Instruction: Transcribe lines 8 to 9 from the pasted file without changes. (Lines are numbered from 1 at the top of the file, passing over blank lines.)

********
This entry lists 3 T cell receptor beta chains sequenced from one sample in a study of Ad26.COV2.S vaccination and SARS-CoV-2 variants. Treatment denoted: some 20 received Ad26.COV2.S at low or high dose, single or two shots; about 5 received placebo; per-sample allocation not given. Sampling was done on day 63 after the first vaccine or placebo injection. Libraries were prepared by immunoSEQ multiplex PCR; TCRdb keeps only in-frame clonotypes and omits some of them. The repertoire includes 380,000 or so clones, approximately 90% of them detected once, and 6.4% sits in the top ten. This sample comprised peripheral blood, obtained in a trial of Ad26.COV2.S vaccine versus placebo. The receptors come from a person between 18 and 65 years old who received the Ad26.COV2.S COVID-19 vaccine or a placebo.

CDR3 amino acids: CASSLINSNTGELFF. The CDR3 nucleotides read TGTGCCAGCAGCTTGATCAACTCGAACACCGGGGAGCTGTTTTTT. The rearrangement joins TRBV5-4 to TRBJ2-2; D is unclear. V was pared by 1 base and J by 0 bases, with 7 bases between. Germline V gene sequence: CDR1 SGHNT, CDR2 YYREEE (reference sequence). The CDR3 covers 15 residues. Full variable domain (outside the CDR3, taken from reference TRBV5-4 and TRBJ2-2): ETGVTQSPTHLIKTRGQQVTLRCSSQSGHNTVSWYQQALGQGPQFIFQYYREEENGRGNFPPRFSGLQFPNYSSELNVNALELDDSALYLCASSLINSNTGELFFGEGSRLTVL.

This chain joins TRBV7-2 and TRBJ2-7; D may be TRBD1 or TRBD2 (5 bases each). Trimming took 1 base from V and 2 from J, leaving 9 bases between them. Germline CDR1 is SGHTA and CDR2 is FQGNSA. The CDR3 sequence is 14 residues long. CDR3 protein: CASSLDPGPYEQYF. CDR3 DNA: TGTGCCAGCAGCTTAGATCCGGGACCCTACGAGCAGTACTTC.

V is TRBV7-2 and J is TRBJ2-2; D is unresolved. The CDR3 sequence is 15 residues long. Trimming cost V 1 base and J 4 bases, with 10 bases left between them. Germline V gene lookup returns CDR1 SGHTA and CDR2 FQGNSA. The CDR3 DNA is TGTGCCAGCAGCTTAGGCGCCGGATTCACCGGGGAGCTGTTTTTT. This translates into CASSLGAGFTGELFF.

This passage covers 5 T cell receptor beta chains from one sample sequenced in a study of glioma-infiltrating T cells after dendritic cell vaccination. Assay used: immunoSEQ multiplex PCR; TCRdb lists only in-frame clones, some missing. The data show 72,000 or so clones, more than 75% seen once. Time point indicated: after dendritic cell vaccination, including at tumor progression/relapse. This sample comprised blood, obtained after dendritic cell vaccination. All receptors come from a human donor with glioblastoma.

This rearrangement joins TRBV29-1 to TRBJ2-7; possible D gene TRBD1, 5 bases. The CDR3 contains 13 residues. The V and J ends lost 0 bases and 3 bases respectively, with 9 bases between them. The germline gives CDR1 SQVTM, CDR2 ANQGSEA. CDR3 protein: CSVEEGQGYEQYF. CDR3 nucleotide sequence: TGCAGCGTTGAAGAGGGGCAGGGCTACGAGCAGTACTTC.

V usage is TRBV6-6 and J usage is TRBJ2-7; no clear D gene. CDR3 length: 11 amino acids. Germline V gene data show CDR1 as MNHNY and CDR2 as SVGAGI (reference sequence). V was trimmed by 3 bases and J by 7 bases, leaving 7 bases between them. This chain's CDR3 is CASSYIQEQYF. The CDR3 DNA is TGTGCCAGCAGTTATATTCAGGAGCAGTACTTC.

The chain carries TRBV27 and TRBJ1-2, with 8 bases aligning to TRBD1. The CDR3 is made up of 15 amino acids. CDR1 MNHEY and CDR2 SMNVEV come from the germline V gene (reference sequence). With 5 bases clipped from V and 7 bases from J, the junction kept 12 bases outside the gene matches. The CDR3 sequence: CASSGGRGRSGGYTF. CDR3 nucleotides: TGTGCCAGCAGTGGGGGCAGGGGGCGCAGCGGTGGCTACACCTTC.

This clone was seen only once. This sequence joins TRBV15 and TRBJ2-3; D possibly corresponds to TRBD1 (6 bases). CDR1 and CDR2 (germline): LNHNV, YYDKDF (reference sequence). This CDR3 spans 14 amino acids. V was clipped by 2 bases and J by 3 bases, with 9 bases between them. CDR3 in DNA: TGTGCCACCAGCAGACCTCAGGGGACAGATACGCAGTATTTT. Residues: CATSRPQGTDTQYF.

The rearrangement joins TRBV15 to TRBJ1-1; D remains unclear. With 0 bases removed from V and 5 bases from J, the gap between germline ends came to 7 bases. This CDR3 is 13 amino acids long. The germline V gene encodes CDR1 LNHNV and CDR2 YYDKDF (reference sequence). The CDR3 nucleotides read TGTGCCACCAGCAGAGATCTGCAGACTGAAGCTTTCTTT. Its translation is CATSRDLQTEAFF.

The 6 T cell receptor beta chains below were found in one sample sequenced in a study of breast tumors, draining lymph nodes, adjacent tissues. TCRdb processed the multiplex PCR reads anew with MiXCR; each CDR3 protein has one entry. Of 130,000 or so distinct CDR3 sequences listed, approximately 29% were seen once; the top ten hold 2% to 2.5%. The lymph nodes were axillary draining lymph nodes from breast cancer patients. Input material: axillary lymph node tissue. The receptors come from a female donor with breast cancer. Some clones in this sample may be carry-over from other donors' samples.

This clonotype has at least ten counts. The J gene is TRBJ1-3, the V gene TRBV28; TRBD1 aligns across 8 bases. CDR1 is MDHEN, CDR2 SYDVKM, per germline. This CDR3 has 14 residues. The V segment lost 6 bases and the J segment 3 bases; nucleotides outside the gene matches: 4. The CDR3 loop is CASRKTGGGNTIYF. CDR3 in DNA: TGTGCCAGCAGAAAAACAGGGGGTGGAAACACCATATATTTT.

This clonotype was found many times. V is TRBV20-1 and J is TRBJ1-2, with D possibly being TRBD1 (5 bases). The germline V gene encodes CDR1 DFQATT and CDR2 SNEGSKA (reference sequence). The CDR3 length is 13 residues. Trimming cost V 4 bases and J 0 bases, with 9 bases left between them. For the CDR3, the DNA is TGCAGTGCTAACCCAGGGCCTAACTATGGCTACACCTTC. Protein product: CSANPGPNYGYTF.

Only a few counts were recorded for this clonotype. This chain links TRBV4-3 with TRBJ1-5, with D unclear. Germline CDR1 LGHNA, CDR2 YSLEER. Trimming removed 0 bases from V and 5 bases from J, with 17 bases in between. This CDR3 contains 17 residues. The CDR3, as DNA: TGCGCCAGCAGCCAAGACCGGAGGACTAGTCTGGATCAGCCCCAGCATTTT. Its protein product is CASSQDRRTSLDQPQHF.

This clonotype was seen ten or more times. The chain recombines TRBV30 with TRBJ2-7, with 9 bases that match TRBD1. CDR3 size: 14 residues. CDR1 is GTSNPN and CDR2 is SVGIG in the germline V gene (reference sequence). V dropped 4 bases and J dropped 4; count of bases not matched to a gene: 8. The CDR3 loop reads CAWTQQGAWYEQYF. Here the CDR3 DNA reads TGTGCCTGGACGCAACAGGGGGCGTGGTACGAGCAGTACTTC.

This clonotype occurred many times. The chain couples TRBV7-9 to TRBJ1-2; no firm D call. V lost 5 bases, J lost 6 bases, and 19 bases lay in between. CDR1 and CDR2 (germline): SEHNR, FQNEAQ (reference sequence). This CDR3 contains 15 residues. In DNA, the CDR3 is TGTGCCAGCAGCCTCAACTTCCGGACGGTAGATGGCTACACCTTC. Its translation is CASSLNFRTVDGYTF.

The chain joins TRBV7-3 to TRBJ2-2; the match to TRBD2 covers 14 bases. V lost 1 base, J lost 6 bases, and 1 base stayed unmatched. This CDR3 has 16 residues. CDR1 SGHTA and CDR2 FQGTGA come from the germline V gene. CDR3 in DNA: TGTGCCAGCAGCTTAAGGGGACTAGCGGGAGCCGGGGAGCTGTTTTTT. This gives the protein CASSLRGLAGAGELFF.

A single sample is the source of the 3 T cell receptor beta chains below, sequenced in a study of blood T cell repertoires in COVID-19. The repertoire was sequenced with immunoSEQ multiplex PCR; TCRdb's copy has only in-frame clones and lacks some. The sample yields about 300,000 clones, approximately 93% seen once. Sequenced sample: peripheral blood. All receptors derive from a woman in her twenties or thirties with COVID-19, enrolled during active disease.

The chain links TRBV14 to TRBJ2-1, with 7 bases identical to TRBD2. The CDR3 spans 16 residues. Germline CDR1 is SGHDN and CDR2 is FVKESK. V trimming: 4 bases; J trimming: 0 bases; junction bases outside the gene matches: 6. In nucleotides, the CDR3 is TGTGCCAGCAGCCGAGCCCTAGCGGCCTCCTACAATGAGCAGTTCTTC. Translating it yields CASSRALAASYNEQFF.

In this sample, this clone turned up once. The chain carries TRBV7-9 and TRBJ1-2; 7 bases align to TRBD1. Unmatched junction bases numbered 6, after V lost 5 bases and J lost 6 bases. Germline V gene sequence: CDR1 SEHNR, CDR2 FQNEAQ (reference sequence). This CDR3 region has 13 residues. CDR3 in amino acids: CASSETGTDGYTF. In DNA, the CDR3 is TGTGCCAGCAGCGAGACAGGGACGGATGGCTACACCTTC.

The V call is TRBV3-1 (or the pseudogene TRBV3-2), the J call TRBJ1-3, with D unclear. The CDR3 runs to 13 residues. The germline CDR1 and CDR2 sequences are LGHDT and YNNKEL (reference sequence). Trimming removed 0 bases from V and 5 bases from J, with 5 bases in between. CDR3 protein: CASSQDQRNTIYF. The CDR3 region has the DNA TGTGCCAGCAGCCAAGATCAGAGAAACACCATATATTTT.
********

The chain carries TRBV27 and TRBJ1-2, with 8 bases aligning to TRBD1. The CDR3 is made up of 15 amino acids. CDR1 MNHEY and CDR2 SMNVEV come from the germline V gene (reference sequence). With 5 bases clipped from V and 7 bases from J, the junction kept 12 bases outside the gene matches. The CDR3 sequence: CASSGGRGRSGGYTF. CDR3 nucleotides: TGTGCCAGCAGTGGGGGCAGGGGGCGCAGCGGTGGCTACACCTTC.

This clone was seen only once. This sequence joins TRBV15 and TRBJ2-3; D possibly corresponds to TRBD1 (6 bases). CDR1 and CDR2 (germline): LNHNV, YYDKDF (reference sequence). This CDR3 spans 14 amino acids. V was clipped by 2 bases and J by 3 bases, with 9 bases between them. CDR3 in DNA: TGTGCCACCAGCAGACCTCAGGGGACAGATACGCAGTATTTT. Residues: CATSRPQGTDTQYF.